On November 4, 1997, Britt provided the confidential informant an additional $14,000 to purchase another pound of cocaine.   The informant again drove to Giraudy's auto repair shop, spoke to Giraudy, and asked to buy a pound of cocaine.   Giraudy then placed another telephone call.   Approximately an hour and a half later, Maldonado arrived with a pound of cocaine, which he gave to the informant in exchange for $14,000.

During the trial, Britt also testified regarding a similar transaction for which Giraudy had not been charged.   According to Britt, on October 13, 1997, he provided the confidential informant $6,500 to purchase a quarter-kilogram of cocaine from Giraudy.   Britt followed the informant to the auto repair shop.   Britt did not, however, follow Giraudy when he left.   Instead, he followed the informant.   The informant subsequently returned to the auto repair shop, where he obtained what Britt described as “a clear ziplock plastic bag containing a white powdery substance which [he] suspected of being cocaine.”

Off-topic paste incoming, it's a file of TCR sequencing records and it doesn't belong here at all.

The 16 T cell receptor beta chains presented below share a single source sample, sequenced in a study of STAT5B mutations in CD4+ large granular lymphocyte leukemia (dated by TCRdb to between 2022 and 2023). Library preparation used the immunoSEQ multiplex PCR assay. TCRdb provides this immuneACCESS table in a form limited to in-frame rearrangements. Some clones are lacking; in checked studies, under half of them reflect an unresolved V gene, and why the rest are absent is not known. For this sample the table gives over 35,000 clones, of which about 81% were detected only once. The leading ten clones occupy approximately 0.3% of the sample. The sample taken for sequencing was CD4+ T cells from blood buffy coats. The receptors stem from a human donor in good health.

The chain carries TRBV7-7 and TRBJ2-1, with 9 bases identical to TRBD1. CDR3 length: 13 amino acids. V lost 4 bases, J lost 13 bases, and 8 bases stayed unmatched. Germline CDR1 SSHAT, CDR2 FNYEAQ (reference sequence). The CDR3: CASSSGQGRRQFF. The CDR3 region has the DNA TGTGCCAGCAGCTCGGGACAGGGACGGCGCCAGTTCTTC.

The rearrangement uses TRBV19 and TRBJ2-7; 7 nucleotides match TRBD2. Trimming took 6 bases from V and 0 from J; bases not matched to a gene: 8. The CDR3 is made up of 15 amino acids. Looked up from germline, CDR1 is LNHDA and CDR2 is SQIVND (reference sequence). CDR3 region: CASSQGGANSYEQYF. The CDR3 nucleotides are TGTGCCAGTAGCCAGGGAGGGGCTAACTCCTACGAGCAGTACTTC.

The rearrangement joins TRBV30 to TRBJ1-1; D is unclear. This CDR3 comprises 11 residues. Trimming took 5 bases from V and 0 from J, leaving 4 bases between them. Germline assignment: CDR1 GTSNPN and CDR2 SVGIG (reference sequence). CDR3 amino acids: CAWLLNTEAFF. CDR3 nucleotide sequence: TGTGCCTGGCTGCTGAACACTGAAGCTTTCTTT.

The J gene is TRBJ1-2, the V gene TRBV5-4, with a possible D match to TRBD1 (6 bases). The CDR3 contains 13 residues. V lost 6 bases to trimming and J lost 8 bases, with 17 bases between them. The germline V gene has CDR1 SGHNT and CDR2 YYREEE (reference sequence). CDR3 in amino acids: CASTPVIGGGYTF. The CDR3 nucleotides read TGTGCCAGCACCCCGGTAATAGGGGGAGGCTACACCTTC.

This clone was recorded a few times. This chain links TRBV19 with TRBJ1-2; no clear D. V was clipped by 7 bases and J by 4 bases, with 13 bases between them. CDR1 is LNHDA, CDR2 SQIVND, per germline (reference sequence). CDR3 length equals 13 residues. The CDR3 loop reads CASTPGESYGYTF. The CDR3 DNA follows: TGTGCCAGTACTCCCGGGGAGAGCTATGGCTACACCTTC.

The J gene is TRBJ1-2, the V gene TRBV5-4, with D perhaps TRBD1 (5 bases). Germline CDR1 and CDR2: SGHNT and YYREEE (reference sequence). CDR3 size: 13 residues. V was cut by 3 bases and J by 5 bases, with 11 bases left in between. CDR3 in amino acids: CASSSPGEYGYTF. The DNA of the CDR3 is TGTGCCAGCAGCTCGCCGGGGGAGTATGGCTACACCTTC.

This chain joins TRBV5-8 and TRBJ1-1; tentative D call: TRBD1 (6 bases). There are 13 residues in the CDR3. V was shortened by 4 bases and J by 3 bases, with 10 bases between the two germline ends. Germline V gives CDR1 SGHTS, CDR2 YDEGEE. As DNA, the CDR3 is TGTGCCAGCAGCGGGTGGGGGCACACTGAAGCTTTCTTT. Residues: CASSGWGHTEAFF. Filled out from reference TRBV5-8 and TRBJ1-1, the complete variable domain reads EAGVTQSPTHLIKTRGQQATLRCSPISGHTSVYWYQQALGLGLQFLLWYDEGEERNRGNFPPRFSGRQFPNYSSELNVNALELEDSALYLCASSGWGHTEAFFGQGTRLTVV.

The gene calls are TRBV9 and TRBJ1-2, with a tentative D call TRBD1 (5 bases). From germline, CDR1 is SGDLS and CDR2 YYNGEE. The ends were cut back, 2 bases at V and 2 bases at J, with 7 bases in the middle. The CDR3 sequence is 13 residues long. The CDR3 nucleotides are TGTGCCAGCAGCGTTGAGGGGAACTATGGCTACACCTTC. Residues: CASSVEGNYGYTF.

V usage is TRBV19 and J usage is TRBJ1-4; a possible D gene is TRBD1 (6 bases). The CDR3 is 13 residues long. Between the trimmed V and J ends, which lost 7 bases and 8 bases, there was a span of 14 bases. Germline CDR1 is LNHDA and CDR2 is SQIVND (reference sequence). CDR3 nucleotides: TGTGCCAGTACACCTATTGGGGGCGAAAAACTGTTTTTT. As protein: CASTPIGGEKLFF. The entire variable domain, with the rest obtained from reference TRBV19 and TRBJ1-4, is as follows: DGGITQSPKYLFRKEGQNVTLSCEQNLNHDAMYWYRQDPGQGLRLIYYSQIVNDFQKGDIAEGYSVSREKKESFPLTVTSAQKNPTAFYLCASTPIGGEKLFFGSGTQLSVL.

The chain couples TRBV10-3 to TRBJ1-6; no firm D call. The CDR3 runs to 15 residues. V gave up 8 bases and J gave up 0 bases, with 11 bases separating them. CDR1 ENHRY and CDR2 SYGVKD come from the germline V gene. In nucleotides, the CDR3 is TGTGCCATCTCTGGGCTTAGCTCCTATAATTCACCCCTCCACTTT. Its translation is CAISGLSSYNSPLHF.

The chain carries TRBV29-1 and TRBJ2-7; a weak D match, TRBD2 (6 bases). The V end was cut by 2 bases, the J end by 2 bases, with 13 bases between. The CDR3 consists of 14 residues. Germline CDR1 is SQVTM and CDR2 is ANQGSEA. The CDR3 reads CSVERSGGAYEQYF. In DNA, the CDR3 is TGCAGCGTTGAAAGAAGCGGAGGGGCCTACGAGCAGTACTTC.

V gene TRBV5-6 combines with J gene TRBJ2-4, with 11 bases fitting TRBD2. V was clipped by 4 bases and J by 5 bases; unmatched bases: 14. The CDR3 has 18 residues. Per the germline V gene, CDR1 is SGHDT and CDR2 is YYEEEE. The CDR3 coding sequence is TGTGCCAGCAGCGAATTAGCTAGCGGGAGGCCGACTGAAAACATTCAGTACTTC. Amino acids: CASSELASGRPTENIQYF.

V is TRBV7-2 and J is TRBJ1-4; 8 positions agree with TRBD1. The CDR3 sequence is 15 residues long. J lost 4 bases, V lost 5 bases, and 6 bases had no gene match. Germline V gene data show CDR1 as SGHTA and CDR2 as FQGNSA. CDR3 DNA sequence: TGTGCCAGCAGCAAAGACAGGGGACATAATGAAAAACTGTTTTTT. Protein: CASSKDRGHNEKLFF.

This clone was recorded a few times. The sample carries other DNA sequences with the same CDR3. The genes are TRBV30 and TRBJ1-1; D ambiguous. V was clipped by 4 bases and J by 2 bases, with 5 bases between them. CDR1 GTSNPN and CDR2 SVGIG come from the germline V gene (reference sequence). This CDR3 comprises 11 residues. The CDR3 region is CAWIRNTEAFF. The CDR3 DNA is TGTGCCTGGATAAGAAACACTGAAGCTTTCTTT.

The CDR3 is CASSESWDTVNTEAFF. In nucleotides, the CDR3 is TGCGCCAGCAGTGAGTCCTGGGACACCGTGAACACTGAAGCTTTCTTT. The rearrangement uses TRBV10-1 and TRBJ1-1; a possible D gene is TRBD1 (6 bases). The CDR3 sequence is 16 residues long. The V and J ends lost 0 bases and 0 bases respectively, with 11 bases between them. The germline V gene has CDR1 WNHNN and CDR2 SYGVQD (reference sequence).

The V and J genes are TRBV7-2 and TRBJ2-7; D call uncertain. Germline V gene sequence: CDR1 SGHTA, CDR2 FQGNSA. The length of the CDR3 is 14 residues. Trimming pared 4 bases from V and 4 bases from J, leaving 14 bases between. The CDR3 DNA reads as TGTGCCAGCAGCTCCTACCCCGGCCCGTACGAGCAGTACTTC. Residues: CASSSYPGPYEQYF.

1. In his first enumeration of error, Giraudy argues that the State violated his due process rights by failing to provide tapes that were made of the drug transactions for which Giraudy was convicted.   We disagree.

 Agent Britt testified that, on October 17 and November 4, the confidential informant was wired with audio recording equipment that was supposed to tape the transactions.   Evidently, there were difficulties with both tapes.   According to Britt, the tape from October 17 was “inaudible.   You listened, but you could not understand anything whatsoever.”   The tape from the November 4 transaction was similarly flawed.   Britt testified that the recording was such that “[y]ou couldn't hear conversation to where you could identify anything or any wording.   All you [could] do was just hear a lot of sound.”   Thus, the tapes were never turned in to the property room, and Britt stated that he did not know where the tapes were.